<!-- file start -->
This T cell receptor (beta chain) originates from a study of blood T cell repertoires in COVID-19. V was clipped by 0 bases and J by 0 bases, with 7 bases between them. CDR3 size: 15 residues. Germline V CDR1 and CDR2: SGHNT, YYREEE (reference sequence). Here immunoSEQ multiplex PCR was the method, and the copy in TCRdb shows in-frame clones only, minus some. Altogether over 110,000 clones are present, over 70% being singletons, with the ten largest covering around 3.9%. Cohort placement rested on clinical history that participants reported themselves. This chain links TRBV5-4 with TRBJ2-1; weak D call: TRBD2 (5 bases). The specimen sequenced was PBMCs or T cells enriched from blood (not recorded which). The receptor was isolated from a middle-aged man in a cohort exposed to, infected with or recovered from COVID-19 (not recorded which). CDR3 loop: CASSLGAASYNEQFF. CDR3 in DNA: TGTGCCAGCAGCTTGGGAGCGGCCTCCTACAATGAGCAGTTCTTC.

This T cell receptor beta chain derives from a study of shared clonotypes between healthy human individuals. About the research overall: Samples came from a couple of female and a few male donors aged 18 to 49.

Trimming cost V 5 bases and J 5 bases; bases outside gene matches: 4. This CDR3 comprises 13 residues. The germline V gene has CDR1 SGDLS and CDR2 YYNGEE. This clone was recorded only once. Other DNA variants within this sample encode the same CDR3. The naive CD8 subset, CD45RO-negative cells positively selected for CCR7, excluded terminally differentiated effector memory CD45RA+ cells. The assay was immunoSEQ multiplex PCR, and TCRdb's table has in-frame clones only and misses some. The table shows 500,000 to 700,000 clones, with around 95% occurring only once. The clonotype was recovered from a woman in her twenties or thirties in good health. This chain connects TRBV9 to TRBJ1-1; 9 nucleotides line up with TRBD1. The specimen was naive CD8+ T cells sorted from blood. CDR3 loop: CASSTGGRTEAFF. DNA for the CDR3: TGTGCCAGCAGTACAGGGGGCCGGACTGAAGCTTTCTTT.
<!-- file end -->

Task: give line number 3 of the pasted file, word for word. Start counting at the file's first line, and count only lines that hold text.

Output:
Trimming cost V 5 bases and J 5 bases; bases outside gene matches: 4. This CDR3 comprises 13 residues. The germline V gene has CDR1 SGDLS and CDR2 YYNGEE. This clone was recorded only once. Other DNA variants within this sample encode the same CDR3. The naive CD8 subset, CD45RO-negative cells positively selected for CCR7, excluded terminally differentiated effector memory CD45RA+ cells. The assay was immunoSEQ multiplex PCR, and TCRdb's table has in-frame clones only and misses some. The table shows 500,000 to 700,000 clones, with around 95% occurring only once. The clonotype was recovered from a woman in her twenties or thirties in good health. This chain connects TRBV9 to TRBJ1-1; 9 nucleotides line up with TRBD1. The specimen was naive CD8+ T cells sorted from blood. CDR3 loop: CASSTGGRTEAFF. DNA for the CDR3: TGTGCCAGCAGTACAGGGGGCCGGACTGAAGCTTTCTTT.